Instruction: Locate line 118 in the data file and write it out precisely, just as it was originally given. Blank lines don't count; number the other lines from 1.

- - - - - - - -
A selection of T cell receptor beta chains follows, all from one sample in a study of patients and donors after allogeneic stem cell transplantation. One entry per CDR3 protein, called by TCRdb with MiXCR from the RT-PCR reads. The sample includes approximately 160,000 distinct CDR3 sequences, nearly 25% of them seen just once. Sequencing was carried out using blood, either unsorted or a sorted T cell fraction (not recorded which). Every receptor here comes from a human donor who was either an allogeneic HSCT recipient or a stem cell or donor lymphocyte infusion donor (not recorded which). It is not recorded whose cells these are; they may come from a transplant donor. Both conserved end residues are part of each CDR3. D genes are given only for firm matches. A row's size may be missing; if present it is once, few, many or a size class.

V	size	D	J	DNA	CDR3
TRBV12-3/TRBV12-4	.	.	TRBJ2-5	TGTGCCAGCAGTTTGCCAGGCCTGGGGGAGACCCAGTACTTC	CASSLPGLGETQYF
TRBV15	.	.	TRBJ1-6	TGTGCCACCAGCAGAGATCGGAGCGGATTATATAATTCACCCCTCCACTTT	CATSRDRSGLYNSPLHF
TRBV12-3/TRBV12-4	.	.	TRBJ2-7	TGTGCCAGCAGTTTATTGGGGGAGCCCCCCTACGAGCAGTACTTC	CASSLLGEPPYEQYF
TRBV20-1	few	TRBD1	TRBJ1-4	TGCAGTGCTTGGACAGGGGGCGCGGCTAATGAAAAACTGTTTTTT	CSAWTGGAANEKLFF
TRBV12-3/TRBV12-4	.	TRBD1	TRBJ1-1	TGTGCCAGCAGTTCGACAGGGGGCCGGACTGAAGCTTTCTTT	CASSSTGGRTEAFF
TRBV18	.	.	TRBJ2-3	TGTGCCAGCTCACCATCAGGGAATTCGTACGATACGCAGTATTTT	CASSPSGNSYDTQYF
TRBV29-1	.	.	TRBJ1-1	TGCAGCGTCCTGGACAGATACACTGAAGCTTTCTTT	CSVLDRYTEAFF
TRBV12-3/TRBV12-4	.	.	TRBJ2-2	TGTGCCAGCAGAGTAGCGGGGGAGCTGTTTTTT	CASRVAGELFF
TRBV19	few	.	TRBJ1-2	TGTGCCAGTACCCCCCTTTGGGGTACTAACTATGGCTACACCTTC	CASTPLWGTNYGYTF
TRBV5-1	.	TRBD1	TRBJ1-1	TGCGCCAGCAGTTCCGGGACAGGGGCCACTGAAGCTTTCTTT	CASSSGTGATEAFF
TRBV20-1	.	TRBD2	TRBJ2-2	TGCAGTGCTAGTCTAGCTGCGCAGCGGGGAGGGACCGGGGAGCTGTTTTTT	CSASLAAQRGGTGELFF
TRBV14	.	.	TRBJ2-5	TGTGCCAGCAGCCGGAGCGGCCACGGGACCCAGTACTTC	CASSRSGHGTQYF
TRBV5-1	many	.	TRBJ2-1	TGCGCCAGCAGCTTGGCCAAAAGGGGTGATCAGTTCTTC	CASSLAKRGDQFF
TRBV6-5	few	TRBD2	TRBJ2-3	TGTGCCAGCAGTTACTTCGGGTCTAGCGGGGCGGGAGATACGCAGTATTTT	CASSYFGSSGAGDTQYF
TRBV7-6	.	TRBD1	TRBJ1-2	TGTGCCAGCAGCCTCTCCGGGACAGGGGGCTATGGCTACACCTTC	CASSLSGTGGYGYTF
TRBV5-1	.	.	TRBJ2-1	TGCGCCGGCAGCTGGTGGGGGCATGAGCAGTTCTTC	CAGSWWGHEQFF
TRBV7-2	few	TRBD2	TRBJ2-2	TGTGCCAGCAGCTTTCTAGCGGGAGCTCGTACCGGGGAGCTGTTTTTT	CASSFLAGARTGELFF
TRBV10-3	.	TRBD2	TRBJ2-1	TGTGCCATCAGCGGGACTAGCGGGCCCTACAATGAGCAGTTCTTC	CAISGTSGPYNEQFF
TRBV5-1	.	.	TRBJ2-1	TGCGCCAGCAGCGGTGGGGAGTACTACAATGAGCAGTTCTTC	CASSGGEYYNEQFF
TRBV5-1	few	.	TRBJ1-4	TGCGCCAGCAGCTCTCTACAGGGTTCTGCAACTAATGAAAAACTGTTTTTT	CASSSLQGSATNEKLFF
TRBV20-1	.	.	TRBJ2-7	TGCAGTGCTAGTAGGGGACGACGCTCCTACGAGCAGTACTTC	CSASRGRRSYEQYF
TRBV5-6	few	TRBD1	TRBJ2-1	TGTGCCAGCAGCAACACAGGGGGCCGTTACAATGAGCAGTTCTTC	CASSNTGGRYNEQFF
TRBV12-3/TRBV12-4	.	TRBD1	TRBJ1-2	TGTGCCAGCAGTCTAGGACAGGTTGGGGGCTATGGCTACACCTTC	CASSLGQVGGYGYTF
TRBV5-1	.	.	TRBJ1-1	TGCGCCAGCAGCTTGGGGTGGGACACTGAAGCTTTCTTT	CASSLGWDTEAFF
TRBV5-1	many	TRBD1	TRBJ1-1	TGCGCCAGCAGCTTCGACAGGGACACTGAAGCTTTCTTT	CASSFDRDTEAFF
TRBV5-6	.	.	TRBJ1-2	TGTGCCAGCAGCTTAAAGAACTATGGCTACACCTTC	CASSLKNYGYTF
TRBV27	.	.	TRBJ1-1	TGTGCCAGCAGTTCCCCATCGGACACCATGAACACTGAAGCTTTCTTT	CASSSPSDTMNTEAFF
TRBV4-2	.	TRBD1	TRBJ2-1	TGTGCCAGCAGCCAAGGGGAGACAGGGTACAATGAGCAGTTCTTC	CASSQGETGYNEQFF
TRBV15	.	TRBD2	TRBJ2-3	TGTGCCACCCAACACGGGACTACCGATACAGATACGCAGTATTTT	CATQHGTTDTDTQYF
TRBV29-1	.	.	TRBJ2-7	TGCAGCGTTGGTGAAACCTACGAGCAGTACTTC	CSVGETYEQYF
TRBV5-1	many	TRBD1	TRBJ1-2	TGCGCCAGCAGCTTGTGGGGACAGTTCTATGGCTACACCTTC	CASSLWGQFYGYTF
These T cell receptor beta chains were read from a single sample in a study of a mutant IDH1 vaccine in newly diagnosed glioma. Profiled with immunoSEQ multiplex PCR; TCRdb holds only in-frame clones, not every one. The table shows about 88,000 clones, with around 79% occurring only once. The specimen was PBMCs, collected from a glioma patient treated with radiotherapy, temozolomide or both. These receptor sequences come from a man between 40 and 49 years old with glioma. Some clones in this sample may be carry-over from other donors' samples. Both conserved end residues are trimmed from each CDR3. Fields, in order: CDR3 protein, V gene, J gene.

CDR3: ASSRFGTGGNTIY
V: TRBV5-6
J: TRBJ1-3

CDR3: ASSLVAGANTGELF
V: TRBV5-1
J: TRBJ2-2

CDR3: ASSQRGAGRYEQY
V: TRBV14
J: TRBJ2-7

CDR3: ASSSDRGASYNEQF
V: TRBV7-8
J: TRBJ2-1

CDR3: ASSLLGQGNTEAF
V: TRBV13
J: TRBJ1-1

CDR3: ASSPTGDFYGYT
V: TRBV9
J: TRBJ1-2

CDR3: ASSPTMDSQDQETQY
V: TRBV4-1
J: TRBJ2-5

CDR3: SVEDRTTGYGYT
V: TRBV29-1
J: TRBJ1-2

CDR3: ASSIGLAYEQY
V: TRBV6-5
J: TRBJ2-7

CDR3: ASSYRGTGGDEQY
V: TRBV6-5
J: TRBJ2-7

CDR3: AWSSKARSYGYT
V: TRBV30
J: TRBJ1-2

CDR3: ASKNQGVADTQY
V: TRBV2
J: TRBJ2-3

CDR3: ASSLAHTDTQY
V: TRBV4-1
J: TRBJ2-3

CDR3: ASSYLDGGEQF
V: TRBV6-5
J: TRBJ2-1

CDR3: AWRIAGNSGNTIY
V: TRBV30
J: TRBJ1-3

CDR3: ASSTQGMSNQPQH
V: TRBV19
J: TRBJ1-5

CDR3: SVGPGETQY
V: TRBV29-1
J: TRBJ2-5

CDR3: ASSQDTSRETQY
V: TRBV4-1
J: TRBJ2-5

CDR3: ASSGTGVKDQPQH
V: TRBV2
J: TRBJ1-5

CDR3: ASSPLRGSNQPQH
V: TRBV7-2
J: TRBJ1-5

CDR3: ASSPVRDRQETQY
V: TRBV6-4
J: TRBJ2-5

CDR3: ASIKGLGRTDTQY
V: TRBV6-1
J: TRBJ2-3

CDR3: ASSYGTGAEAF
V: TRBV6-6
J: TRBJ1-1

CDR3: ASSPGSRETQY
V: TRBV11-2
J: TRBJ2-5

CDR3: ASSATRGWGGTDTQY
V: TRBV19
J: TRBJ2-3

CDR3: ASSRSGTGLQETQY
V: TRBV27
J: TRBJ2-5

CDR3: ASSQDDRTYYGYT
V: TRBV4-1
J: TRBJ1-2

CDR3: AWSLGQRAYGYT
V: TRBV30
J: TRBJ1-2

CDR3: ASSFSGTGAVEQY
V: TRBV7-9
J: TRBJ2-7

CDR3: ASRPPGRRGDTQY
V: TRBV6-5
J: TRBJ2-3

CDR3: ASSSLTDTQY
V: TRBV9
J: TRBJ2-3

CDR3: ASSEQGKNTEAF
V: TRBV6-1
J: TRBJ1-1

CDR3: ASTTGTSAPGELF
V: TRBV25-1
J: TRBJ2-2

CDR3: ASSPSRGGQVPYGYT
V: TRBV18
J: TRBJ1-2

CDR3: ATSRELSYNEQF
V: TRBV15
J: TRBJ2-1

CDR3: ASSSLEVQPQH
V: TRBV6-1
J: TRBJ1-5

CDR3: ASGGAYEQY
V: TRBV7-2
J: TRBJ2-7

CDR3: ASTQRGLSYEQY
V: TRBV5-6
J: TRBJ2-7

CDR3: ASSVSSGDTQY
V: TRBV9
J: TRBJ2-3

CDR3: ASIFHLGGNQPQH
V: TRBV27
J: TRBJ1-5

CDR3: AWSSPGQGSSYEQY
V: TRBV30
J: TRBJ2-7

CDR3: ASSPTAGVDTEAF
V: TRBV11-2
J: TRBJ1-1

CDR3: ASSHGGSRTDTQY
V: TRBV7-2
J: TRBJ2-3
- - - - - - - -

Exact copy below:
J: TRBJ1-2